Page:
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Higher Oil Prices, Cost Discipline a Plus for Energy Credit

Andrew J. O'Conor

Andrew O'Conor: With support from especially sharp cuts to global exploration expenditures in the past three years and only a moderate rebound in upstream spending in 2017, we look for oil pricing over the next 12 to 18 months to seesaw higher--with bouts of volatility--in anticipation of gradually more balanced global supply/demand fundamentals. We foresee a WTI oil price range of $55 to $60 per barrel in 2018, unchanged from prior.

Since April, energy sector bond spreads have gradually tightened. Commensurate with our price outlook and a strict industry focus on costs, we think the overall credit quality of companies in the energy sector will continue to improve.

The main, near-term crude oil price concerns are, first, despite a steady, but modest decline since the beginning of 2017, global inventories of crude oil remain high. Within this, U.S. commercial crude inventories remain in the upper quartile of the average range for this time of year, although U.S. gasoline and distillate stocks have been more sharply drawn down, prompted by recent hurricane supply disruptions.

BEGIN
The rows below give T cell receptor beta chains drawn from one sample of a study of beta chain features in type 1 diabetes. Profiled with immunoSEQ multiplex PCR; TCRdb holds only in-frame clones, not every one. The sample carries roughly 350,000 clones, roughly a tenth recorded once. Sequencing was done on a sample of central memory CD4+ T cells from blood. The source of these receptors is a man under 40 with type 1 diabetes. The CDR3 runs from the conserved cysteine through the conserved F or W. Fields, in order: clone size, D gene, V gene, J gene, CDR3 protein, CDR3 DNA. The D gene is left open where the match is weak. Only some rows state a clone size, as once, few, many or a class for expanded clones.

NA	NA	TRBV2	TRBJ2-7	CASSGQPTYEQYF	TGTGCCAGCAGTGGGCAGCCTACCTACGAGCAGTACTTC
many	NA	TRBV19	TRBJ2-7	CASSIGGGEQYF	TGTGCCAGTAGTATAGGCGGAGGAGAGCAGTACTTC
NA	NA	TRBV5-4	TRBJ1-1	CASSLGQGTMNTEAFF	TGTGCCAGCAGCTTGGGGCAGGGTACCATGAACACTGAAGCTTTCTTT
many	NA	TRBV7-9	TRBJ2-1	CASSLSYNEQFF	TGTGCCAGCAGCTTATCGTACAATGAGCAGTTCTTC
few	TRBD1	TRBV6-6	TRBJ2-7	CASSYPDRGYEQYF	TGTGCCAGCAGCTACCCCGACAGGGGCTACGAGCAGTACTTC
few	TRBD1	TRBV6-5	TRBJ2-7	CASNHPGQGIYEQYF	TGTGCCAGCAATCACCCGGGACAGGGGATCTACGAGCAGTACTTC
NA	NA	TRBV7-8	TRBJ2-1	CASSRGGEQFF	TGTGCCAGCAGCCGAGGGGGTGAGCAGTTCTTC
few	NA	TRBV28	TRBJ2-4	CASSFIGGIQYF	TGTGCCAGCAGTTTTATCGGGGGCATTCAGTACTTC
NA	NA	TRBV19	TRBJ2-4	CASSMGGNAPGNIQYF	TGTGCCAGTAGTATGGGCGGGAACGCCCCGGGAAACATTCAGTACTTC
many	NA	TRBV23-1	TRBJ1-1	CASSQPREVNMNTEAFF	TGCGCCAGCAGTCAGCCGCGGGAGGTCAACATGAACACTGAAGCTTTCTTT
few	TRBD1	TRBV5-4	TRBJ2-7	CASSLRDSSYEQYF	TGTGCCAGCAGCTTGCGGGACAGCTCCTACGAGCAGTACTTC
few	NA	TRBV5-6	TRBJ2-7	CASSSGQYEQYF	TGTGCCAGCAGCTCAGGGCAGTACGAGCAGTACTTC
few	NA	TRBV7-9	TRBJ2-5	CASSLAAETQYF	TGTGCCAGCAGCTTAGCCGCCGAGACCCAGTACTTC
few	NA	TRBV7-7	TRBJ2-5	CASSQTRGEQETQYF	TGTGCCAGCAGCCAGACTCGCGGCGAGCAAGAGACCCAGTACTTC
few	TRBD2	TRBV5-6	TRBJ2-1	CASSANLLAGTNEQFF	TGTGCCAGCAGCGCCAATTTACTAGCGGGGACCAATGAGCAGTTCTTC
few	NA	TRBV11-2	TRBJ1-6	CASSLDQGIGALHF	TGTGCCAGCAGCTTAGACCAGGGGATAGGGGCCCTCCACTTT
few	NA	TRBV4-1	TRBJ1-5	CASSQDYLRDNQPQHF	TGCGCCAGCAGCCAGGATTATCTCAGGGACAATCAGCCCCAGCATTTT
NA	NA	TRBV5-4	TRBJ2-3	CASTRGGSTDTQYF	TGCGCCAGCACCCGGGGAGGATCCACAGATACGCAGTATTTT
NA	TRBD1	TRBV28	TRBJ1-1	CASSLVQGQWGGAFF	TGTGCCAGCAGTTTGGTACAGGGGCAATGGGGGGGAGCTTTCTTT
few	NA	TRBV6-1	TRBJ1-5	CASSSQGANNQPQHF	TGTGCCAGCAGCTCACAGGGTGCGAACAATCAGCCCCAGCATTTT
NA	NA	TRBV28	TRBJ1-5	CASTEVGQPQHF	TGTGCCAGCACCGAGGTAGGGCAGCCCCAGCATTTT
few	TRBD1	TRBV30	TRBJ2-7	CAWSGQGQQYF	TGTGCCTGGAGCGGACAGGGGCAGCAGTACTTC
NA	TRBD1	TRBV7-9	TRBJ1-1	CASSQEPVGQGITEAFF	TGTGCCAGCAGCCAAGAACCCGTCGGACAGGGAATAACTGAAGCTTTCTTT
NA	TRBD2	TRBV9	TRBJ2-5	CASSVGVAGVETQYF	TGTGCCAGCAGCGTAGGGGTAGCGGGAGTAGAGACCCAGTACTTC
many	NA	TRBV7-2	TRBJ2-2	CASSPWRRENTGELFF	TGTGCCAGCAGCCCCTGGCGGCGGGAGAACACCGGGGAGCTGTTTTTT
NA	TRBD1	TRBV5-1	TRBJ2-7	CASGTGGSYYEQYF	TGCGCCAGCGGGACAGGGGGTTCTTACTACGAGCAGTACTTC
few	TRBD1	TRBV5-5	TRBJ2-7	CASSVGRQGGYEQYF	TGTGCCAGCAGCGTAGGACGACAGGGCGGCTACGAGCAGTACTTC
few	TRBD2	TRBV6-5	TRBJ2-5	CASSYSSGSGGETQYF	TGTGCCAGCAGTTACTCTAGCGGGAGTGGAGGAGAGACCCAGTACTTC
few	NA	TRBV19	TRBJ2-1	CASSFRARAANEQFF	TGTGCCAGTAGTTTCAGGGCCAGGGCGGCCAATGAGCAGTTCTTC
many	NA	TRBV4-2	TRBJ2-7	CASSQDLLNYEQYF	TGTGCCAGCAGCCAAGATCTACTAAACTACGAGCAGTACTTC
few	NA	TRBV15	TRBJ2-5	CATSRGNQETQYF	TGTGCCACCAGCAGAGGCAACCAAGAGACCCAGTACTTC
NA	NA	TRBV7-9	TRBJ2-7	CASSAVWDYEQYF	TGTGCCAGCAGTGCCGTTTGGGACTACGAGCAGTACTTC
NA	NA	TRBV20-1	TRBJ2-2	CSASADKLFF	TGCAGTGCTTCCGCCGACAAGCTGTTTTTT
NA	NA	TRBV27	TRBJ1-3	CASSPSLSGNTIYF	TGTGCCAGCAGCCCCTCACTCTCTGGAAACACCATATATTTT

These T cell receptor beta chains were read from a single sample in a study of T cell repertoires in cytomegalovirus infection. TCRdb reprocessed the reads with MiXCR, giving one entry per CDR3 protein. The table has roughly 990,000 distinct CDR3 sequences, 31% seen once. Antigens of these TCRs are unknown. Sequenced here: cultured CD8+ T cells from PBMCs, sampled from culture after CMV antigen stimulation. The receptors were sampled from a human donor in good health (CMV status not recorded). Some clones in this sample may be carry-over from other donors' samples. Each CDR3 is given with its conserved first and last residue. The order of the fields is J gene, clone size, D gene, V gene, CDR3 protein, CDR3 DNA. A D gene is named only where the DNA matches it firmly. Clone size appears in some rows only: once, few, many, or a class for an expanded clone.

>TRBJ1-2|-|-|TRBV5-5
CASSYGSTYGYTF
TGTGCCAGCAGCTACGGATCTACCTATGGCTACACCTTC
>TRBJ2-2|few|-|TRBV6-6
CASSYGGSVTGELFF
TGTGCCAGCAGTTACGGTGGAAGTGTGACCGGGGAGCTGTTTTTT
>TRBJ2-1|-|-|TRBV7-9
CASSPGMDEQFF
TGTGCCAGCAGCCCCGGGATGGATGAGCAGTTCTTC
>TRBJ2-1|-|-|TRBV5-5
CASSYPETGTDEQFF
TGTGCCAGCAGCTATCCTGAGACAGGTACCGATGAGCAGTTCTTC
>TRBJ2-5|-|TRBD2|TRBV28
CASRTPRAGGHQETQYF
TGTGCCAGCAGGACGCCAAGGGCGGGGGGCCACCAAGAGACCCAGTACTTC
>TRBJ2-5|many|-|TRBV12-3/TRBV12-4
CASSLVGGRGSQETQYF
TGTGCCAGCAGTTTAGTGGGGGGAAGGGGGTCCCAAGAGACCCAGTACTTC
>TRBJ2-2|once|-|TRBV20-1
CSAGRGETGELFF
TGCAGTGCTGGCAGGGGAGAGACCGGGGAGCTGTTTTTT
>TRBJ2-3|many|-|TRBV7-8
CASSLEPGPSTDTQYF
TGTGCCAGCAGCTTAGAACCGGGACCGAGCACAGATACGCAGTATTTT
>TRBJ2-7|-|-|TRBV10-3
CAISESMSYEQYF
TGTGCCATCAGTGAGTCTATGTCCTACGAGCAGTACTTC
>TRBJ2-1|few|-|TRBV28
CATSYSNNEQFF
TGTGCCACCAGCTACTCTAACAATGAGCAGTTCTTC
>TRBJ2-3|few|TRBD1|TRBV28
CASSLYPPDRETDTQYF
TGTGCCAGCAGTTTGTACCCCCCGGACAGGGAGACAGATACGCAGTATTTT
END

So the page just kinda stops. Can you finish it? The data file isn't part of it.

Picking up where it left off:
Second, U.S. shale oil production has rebounded significantly year to date and looks to inch higher in November, encouraged by the recent rebound in price. Assuming a more rapid runup in U.S. shale oil output than we currently envision could hold pricing back.

Lastly, OPEC and Russian oil production cuts expire at the end of March 2018. The consensus view is that OPEC will extend the cuts at OPEC's next meeting on Nov. 30. However, a rising price could tempt some OPEC participants to cheat on quotas, holding back price.

Further, concerns are partly offset by fears of more significant Venezuelan and Iraqi oil production outages caused by worsening political crisis there.

In sum, we expect the oil price to move higher in response to gradually tightening fundamentals, which bodes well for the overall credit quality of energy companies next year.